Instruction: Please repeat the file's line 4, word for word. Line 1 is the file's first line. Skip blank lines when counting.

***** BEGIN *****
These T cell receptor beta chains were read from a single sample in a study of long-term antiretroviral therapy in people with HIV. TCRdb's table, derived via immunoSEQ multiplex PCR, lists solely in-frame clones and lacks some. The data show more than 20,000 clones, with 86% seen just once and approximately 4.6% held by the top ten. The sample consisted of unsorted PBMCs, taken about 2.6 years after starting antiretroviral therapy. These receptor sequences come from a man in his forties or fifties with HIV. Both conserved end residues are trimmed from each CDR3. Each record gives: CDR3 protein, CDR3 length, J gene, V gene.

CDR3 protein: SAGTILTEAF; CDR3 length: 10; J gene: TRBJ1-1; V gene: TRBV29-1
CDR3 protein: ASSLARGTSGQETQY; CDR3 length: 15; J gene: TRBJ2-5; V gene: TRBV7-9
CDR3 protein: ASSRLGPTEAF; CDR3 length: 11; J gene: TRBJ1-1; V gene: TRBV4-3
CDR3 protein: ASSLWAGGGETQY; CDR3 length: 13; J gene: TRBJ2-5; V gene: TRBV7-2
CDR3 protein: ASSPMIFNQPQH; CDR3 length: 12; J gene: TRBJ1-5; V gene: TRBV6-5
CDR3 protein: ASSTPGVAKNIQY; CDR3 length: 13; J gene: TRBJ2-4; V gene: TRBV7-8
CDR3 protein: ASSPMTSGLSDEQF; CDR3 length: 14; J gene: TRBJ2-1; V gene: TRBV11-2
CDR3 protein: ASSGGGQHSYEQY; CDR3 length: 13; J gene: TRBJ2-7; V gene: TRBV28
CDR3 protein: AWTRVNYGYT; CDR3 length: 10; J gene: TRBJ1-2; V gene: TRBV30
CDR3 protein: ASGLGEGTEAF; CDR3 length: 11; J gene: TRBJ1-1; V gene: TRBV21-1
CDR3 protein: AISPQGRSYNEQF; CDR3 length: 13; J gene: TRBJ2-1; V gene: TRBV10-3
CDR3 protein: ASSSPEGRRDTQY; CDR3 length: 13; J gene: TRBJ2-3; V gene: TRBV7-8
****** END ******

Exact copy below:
CDR3 protein: ASSRLGPTEAF; CDR3 length: 11; J gene: TRBJ1-1; V gene: TRBV4-3